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Cardinal Wilton Gregory, archbishop of Washington, D.C.EWTN / YouTube

December 19, 2020 (LifeSiteNews) – Historically anti-life and left-wing Wilton D. Cardinal Gregory, Archbishop of Washington, has again been appointed to the Dicastery for the Laity, Family and Life by Pope Francis. The Pope has assigned a further nine of the cardinals he created at a recent consistory to various positions within the Roman Curia.

The D.C. bishop, who made headlines in June after excoriating the administrators of the John Paul II National Shrine for “allowing” Trump to visit and pray, had already been a member of the dicastery since 2016. The appointment of Gregory to an office with “life” and “family” in its name might come as a shock, given his record on both topics.

While Bishop of Atlanta, Georgia, Gregory backed a campaign to outlaw abortion that made exceptions for rape and incest, despite the fact that the legislature was in a strongly pro-life position. Following Gregory’s affiliation with the compromised “pro-life” group, the legislature capitulated. Georgia Right to Life’s Dan Becker told LifeSiteNews in June that as “soon as Archbishop Gregory backed a compromised position on life, which he did, the politicians took the easy route.”

Gregory has even been quoted as saying that “birth is only the first moment of a person’s human dignity,” contravening the Catholic teaching on the nature and sanctity of human life being from conception onwards. The Washington Archdiocese later clarified that the archbishop’s “full statement makes clear that respect must span the seamless garment of life from conception to natural death.”

Furthermore, Gregory has publicly announced that he will not be denying presidential hopeful Joe Biden Holy Communion, despite the politician’s ardent and unabashed support for the pro-abortion cause. “On my part, it’s a matter of the responsibility that I have as the archbishop to be engaged and to be in dialogue with him, even in those areas where we obviously have some differences,” Gregory said.

The newly appointed cardinal has also been at odds with the Church’s teaching on homosexuality. In 2013, as bishop of Atlanta, Gregory reinstated a priest who had previously been removed for engaging in a homosexual affair. In 2018, Gregory appointed a pro-homosexualist priest as one of three “spiritual guides” in the diocese tasked with reaching out to victims of clerical sex abuse. This decision was widely panned by faithful Catholics, who noted that clerical sex abuse is overwhelmingly homosexual in nature.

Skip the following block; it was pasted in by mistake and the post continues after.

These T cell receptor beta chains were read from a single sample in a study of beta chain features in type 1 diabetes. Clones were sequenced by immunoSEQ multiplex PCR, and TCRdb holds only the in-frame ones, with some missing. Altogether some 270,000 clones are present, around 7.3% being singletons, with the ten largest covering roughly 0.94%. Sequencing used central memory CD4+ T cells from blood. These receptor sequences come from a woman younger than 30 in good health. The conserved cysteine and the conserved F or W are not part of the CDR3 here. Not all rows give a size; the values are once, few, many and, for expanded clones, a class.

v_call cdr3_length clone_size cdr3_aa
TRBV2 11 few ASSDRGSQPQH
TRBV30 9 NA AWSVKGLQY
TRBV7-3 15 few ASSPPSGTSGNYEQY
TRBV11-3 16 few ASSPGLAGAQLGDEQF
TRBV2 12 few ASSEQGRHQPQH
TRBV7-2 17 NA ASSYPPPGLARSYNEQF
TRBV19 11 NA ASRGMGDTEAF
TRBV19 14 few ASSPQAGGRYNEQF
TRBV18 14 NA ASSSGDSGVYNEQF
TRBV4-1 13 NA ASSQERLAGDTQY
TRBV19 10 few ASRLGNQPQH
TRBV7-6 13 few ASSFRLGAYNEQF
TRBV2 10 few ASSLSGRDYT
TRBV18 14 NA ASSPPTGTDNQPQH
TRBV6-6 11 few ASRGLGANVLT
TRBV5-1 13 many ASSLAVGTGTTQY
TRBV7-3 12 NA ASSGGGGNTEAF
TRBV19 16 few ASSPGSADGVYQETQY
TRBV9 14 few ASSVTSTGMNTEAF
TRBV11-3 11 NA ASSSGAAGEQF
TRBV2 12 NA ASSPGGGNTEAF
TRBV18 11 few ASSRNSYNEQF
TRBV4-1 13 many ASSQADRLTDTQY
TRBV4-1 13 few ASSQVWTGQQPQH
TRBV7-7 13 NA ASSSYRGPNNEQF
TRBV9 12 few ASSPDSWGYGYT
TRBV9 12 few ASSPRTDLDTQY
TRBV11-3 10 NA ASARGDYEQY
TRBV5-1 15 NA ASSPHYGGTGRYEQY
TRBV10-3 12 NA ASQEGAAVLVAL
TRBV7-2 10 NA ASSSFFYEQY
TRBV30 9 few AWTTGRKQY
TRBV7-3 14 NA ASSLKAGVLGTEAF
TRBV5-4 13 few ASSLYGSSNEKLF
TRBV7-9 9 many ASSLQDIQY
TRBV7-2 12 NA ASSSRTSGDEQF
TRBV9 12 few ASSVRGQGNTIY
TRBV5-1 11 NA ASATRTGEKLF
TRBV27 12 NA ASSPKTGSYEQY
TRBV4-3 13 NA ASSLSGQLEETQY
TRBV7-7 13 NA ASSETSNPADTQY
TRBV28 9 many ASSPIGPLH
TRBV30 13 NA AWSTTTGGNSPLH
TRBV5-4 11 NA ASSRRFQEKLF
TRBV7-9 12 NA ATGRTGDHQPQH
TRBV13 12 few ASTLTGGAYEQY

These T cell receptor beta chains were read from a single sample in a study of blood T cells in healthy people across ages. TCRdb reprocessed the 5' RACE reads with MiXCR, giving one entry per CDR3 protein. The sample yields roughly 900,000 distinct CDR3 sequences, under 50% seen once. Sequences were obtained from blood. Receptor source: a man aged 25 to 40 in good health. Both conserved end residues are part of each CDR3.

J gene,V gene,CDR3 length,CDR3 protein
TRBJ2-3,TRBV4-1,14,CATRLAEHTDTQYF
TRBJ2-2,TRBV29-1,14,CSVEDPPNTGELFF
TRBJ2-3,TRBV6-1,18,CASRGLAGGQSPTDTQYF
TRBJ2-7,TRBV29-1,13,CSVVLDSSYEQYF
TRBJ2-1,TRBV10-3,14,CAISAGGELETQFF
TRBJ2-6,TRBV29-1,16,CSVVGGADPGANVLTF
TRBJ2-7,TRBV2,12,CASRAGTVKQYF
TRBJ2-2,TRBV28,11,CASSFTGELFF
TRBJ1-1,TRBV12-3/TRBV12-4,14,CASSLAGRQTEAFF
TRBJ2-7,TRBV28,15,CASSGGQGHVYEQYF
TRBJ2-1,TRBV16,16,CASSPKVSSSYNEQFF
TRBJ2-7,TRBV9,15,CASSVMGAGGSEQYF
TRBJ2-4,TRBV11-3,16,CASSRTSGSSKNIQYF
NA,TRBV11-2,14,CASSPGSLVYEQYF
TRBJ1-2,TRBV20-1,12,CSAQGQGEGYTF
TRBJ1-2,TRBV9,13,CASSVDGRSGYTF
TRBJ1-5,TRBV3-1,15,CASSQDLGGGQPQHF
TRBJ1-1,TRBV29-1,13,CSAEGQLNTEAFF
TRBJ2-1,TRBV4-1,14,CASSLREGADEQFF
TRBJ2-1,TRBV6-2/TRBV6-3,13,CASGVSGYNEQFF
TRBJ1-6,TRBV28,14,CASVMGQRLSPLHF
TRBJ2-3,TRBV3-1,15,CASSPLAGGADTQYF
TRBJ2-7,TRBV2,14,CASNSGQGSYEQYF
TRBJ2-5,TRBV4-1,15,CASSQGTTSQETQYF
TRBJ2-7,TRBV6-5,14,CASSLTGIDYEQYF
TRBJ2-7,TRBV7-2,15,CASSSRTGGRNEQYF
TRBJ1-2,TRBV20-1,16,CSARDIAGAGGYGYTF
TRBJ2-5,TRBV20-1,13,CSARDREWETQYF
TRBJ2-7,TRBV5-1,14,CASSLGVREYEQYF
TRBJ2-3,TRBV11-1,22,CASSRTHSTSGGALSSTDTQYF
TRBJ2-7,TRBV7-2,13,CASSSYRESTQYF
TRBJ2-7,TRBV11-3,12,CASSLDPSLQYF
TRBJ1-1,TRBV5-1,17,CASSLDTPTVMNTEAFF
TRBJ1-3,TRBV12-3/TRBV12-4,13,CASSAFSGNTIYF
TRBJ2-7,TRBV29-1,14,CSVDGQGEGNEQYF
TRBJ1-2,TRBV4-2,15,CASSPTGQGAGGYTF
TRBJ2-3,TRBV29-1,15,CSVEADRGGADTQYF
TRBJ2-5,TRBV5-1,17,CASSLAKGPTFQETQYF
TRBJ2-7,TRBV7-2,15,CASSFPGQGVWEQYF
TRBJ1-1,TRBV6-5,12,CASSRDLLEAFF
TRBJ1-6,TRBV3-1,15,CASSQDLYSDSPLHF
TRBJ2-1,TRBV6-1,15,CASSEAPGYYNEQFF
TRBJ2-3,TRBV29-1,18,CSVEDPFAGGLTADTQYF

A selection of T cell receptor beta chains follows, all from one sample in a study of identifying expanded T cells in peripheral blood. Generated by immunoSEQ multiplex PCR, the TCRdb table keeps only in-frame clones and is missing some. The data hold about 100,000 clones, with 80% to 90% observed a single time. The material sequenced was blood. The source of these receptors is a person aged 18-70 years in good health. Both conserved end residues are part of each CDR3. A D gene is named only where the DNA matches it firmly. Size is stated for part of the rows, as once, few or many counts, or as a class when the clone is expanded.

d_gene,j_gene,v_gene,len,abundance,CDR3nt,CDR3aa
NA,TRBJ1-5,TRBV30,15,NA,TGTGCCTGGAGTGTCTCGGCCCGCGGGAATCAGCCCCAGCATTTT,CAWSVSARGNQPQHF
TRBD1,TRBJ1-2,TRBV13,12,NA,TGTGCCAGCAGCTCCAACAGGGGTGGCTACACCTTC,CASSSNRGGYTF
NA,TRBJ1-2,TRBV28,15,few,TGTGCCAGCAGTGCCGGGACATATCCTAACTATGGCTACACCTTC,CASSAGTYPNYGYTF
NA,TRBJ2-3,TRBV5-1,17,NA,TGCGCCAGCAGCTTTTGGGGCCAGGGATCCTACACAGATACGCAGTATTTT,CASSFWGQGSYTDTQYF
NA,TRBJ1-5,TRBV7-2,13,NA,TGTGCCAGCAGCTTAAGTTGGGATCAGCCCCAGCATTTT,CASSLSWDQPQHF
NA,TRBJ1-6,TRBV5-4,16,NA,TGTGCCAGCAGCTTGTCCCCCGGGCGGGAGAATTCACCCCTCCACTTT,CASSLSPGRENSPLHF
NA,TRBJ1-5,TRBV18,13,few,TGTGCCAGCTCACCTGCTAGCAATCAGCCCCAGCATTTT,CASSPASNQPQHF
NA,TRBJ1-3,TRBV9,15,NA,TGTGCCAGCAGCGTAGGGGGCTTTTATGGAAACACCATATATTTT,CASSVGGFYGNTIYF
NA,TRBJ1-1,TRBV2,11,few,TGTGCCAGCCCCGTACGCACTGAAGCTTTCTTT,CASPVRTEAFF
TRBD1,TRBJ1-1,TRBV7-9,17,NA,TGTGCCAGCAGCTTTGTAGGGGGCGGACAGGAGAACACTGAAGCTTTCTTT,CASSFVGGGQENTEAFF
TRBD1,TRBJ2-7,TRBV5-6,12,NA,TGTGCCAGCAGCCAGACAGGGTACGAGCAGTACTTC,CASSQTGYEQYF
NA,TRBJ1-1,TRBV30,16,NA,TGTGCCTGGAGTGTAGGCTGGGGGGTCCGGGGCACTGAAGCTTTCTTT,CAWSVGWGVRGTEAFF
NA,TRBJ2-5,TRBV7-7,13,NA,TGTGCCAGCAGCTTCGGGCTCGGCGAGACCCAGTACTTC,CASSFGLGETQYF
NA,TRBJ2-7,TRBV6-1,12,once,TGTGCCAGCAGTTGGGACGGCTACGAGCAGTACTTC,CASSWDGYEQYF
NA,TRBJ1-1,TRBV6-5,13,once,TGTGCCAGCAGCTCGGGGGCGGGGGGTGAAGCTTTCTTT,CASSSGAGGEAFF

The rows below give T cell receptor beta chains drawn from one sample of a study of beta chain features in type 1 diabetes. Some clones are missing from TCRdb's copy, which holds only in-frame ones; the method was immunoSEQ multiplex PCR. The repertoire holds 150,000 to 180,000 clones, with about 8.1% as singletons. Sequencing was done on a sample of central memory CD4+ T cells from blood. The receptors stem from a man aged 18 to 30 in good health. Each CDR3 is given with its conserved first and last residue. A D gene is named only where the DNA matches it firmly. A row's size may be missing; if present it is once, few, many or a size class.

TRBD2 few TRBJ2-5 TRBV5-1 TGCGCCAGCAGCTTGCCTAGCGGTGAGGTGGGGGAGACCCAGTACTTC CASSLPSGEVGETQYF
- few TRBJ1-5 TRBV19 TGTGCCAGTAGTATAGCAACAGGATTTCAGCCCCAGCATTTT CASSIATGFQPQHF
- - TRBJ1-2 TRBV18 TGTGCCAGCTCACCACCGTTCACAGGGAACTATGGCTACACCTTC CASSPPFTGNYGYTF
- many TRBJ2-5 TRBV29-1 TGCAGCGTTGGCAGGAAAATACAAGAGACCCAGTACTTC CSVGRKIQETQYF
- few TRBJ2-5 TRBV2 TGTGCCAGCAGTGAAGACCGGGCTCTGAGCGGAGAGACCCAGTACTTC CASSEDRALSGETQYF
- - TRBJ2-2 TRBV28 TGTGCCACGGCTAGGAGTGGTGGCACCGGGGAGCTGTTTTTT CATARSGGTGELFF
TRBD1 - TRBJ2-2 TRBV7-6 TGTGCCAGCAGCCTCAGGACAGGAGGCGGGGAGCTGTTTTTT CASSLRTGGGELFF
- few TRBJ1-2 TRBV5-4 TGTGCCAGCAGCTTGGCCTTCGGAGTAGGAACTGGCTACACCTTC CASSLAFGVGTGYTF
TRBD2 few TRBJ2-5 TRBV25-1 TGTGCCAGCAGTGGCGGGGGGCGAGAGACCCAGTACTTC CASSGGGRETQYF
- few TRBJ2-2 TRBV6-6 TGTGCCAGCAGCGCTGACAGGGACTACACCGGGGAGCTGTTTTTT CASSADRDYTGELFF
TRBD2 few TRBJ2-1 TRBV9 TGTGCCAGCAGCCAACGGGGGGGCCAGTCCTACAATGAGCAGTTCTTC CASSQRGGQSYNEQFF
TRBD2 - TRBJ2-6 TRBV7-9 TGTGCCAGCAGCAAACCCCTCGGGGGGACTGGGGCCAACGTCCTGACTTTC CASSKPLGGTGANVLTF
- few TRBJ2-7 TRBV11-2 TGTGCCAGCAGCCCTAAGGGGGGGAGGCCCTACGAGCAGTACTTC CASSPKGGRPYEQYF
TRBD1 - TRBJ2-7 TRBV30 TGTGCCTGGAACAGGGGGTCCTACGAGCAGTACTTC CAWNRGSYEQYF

Gregory also has a friendship with pro-homosexual priest Father James Martin, S.J. Gregory invited Martin to speak in the diocese of Atlanta on his book Building a Bridge. Gregory even penned a review of the pro-homosexual book, saying it is “a wonderful book that challenges the institutional church to be in dialogue with the LGBT community,” and that it “has challenged a lot of people, because you don't want to build a bridge if you already think you're right. But this is where we have to go next.”

The Dicastery for the Laity, Family and Life was created by Pope Francis in 2016, merging together the now-defunct Pontifical Council for the Laity and the Pontifical Council for the Family, assuming their functions. In the process of creating the new dicastery, the Pope devised new statutes by which the dicastery would function, further revising them in 2018.

In the revised statutes, under article 9 on marriage, the Pope writes that the “Dicastery works to deepen the reflection on the relationship between men and women in their respective specificity, reciprocity, complementarity,” affirming the Church’s teaching on marriage as between one man and one woman.

It does, however, go on in article 11, §2 to include “the pastoral care of the Church also in relation to so-called ‘irregular’ situations,” referencing the famously difficult “discernment of ‘irregular’ situations” section of his 2016 Apostolic Exhortation Amoris Laetitia.

Later, under article 13, the Pope writes that the office “[s]upports and coordinates initiatives in favour of responsible procreation,” but does not clarify exactly what is meant by “responsible procreation.”